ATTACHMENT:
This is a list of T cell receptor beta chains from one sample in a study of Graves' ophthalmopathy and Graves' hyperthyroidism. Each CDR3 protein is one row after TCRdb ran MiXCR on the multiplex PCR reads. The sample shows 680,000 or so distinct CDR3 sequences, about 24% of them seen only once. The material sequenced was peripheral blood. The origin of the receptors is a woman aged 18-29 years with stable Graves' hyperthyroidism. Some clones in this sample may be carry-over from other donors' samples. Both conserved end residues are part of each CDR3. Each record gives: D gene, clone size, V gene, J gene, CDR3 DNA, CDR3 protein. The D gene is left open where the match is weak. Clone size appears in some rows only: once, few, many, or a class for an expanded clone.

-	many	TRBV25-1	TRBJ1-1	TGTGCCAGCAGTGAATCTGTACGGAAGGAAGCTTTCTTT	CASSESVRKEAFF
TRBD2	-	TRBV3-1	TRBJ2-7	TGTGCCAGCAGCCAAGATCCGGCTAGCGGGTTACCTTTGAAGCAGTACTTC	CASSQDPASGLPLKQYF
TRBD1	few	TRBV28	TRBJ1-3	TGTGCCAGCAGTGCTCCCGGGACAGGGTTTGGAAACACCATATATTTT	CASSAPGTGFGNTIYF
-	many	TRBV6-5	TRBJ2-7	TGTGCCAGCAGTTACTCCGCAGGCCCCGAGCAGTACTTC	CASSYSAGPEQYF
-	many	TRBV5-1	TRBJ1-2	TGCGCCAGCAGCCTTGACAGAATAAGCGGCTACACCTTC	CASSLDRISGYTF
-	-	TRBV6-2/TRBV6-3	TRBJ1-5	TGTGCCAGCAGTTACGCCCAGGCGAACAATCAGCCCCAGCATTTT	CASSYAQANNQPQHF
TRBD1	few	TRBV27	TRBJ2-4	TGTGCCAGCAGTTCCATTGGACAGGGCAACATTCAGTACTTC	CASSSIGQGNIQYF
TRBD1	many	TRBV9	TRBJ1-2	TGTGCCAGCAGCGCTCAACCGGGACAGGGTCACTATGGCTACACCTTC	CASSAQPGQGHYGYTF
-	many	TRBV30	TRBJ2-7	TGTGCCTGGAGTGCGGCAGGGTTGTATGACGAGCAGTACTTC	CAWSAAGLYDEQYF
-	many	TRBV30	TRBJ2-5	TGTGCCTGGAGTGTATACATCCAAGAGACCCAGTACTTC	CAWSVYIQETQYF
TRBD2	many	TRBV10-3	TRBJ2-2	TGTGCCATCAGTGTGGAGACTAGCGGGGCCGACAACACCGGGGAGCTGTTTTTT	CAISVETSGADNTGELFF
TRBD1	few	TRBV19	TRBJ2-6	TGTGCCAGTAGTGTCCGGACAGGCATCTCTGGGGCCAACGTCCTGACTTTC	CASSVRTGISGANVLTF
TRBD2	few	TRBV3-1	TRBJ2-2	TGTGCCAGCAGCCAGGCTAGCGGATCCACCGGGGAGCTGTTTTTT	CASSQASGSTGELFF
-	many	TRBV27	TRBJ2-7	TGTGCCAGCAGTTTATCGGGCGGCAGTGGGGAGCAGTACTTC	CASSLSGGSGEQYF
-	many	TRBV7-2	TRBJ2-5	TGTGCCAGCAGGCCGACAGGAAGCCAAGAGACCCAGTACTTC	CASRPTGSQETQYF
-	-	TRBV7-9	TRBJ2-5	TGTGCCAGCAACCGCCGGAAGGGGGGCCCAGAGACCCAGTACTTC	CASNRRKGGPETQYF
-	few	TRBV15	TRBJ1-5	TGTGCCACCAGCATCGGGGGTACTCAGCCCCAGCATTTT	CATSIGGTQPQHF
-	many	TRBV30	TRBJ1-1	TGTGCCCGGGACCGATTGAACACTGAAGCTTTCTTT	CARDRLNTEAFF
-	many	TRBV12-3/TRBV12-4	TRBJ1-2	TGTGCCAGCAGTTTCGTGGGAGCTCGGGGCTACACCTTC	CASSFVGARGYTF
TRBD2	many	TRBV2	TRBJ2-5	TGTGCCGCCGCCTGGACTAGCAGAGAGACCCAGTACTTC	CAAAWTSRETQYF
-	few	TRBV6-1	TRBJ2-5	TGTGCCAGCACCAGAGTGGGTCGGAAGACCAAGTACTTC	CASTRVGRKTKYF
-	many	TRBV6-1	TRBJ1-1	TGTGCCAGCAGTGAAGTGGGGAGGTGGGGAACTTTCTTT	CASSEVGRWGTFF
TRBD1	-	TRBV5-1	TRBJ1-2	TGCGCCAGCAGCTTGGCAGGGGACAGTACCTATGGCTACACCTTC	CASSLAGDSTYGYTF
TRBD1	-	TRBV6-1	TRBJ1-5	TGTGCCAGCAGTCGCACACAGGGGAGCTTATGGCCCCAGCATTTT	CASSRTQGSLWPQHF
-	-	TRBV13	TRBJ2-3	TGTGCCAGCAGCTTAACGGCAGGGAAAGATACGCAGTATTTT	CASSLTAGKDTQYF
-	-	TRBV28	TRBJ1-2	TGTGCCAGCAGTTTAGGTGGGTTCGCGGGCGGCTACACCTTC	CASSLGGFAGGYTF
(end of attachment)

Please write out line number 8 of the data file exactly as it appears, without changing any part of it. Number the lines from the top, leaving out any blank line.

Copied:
TRBD1	few	TRBV27	TRBJ2-4	TGTGCCAGCAGTTCCATTGGACAGGGCAACATTCAGTACTTC	CASSSIGQGNIQYF